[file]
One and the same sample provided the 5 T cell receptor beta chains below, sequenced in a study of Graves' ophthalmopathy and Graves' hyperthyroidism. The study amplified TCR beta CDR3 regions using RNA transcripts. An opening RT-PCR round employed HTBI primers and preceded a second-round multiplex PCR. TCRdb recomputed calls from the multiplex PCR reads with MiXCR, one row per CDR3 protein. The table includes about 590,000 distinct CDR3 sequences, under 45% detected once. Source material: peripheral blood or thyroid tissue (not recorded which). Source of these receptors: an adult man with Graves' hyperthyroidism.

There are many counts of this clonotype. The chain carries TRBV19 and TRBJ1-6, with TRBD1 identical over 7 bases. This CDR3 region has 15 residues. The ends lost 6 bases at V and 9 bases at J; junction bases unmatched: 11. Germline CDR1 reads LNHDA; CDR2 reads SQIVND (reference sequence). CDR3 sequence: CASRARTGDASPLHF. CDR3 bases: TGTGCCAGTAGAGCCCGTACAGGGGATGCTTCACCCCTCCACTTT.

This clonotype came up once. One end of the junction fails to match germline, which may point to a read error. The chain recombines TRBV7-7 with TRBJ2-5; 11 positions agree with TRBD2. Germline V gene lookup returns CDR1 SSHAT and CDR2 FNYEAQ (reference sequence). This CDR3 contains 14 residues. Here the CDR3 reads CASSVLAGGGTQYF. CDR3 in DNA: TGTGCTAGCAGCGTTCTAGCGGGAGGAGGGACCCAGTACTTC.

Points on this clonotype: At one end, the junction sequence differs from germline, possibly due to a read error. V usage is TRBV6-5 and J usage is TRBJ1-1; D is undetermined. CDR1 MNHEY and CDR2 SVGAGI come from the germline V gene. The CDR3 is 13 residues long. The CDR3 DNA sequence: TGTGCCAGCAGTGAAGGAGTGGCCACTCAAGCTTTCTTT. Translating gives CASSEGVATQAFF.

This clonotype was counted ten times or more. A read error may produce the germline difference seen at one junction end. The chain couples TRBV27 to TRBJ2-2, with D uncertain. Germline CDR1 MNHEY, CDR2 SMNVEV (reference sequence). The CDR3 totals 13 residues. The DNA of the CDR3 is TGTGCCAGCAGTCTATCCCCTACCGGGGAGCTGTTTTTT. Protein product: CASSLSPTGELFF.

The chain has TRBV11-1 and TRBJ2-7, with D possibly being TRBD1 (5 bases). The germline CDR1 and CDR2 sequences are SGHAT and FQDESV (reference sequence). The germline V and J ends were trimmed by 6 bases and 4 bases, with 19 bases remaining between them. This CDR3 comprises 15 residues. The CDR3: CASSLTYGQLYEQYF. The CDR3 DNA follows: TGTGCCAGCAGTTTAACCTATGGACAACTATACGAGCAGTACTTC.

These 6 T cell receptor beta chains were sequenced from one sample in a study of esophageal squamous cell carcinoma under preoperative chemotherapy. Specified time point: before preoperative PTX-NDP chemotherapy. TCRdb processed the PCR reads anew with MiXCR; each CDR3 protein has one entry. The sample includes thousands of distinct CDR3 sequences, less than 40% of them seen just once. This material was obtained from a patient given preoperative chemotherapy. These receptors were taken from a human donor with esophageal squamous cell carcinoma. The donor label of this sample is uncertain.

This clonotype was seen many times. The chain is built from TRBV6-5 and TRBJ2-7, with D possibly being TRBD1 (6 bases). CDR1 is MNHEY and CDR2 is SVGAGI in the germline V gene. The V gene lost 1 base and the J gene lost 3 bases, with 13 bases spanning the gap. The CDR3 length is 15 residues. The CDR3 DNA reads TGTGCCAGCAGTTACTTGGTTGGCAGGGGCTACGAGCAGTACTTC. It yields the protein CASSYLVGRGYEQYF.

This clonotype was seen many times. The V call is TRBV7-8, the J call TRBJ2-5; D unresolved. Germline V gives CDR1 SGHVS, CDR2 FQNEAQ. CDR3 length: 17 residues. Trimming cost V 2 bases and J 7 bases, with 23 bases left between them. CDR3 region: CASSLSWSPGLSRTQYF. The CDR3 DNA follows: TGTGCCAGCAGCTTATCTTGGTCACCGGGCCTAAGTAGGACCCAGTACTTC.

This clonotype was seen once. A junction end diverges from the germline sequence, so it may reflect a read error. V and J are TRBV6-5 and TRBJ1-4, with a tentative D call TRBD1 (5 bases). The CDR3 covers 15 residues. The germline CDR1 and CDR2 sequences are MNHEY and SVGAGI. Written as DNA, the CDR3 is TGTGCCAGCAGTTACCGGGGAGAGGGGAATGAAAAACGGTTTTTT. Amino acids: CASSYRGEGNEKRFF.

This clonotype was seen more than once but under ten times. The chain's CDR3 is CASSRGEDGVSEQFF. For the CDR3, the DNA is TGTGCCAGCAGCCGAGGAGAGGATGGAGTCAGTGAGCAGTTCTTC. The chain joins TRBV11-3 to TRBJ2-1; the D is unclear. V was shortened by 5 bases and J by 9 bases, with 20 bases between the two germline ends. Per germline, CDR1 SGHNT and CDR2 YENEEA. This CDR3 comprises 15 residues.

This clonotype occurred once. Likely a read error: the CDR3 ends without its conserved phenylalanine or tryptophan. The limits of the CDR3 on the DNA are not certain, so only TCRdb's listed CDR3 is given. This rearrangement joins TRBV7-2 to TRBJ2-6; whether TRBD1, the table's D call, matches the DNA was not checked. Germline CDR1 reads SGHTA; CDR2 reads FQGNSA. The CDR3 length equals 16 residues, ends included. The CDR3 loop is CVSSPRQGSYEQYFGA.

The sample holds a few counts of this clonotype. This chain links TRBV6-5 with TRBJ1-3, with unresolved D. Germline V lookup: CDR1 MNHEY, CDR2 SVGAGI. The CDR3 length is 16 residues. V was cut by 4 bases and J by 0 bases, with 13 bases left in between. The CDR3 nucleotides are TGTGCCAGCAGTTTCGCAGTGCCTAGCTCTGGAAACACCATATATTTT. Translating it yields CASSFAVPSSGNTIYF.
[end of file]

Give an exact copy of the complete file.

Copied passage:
One and the same sample provided the 5 T cell receptor beta chains below, sequenced in a study of Graves' ophthalmopathy and Graves' hyperthyroidism. The study amplified TCR beta CDR3 regions using RNA transcripts. An opening RT-PCR round employed HTBI primers and preceded a second-round multiplex PCR. TCRdb recomputed calls from the multiplex PCR reads with MiXCR, one row per CDR3 protein. The table includes about 590,000 distinct CDR3 sequences, under 45% detected once. Source material: peripheral blood or thyroid tissue (not recorded which). Source of these receptors: an adult man with Graves' hyperthyroidism.

There are many counts of this clonotype. The chain carries TRBV19 and TRBJ1-6, with TRBD1 identical over 7 bases. This CDR3 region has 15 residues. The ends lost 6 bases at V and 9 bases at J; junction bases unmatched: 11. Germline CDR1 reads LNHDA; CDR2 reads SQIVND (reference sequence). CDR3 sequence: CASRARTGDASPLHF. CDR3 bases: TGTGCCAGTAGAGCCCGTACAGGGGATGCTTCACCCCTCCACTTT.

This clonotype came up once. One end of the junction fails to match germline, which may point to a read error. The chain recombines TRBV7-7 with TRBJ2-5; 11 positions agree with TRBD2. Germline V gene lookup returns CDR1 SSHAT and CDR2 FNYEAQ (reference sequence). This CDR3 contains 14 residues. Here the CDR3 reads CASSVLAGGGTQYF. CDR3 in DNA: TGTGCTAGCAGCGTTCTAGCGGGAGGAGGGACCCAGTACTTC.

Points on this clonotype: At one end, the junction sequence differs from germline, possibly due to a read error. V usage is TRBV6-5 and J usage is TRBJ1-1; D is undetermined. CDR1 MNHEY and CDR2 SVGAGI come from the germline V gene. The CDR3 is 13 residues long. The CDR3 DNA sequence: TGTGCCAGCAGTGAAGGAGTGGCCACTCAAGCTTTCTTT. Translating gives CASSEGVATQAFF.

This clonotype was counted ten times or more. A read error may produce the germline difference seen at one junction end. The chain couples TRBV27 to TRBJ2-2, with D uncertain. Germline CDR1 MNHEY, CDR2 SMNVEV (reference sequence). The CDR3 totals 13 residues. The DNA of the CDR3 is TGTGCCAGCAGTCTATCCCCTACCGGGGAGCTGTTTTTT. Protein product: CASSLSPTGELFF.

The chain has TRBV11-1 and TRBJ2-7, with D possibly being TRBD1 (5 bases). The germline CDR1 and CDR2 sequences are SGHAT and FQDESV (reference sequence). The germline V and J ends were trimmed by 6 bases and 4 bases, with 19 bases remaining between them. This CDR3 comprises 15 residues. The CDR3: CASSLTYGQLYEQYF. The CDR3 DNA follows: TGTGCCAGCAGTTTAACCTATGGACAACTATACGAGCAGTACTTC.

These 6 T cell receptor beta chains were sequenced from one sample in a study of esophageal squamous cell carcinoma under preoperative chemotherapy. Specified time point: before preoperative PTX-NDP chemotherapy. TCRdb processed the PCR reads anew with MiXCR; each CDR3 protein has one entry. The sample includes thousands of distinct CDR3 sequences, less than 40% of them seen just once. This material was obtained from a patient given preoperative chemotherapy. These receptors were taken from a human donor with esophageal squamous cell carcinoma. The donor label of this sample is uncertain.

This clonotype was seen many times. The chain is built from TRBV6-5 and TRBJ2-7, with D possibly being TRBD1 (6 bases). CDR1 is MNHEY and CDR2 is SVGAGI in the germline V gene. The V gene lost 1 base and the J gene lost 3 bases, with 13 bases spanning the gap. The CDR3 length is 15 residues. The CDR3 DNA reads TGTGCCAGCAGTTACTTGGTTGGCAGGGGCTACGAGCAGTACTTC. It yields the protein CASSYLVGRGYEQYF.

This clonotype was seen many times. The V call is TRBV7-8, the J call TRBJ2-5; D unresolved. Germline V gives CDR1 SGHVS, CDR2 FQNEAQ. CDR3 length: 17 residues. Trimming cost V 2 bases and J 7 bases, with 23 bases left between them. CDR3 region: CASSLSWSPGLSRTQYF. The CDR3 DNA follows: TGTGCCAGCAGCTTATCTTGGTCACCGGGCCTAAGTAGGACCCAGTACTTC.

This clonotype was seen once. A junction end diverges from the germline sequence, so it may reflect a read error. V and J are TRBV6-5 and TRBJ1-4, with a tentative D call TRBD1 (5 bases). The CDR3 covers 15 residues. The germline CDR1 and CDR2 sequences are MNHEY and SVGAGI. Written as DNA, the CDR3 is TGTGCCAGCAGTTACCGGGGAGAGGGGAATGAAAAACGGTTTTTT. Amino acids: CASSYRGEGNEKRFF.

This clonotype was seen more than once but under ten times. The chain's CDR3 is CASSRGEDGVSEQFF. For the CDR3, the DNA is TGTGCCAGCAGCCGAGGAGAGGATGGAGTCAGTGAGCAGTTCTTC. The chain joins TRBV11-3 to TRBJ2-1; the D is unclear. V was shortened by 5 bases and J by 9 bases, with 20 bases between the two germline ends. Per germline, CDR1 SGHNT and CDR2 YENEEA. This CDR3 comprises 15 residues.

This clonotype occurred once. Likely a read error: the CDR3 ends without its conserved phenylalanine or tryptophan. The limits of the CDR3 on the DNA are not certain, so only TCRdb's listed CDR3 is given. This rearrangement joins TRBV7-2 to TRBJ2-6; whether TRBD1, the table's D call, matches the DNA was not checked. Germline CDR1 reads SGHTA; CDR2 reads FQGNSA. The CDR3 length equals 16 residues, ends included. The CDR3 loop is CVSSPRQGSYEQYFGA.

The sample holds a few counts of this clonotype. This chain links TRBV6-5 with TRBJ1-3, with unresolved D. Germline V lookup: CDR1 MNHEY, CDR2 SVGAGI. The CDR3 length is 16 residues. V was cut by 4 bases and J by 0 bases, with 13 bases left in between. The CDR3 nucleotides are TGTGCCAGCAGTTTCGCAGTGCCTAGCTCTGGAAACACCATATATTTT. Translating it yields CASSFAVPSSGNTIYF.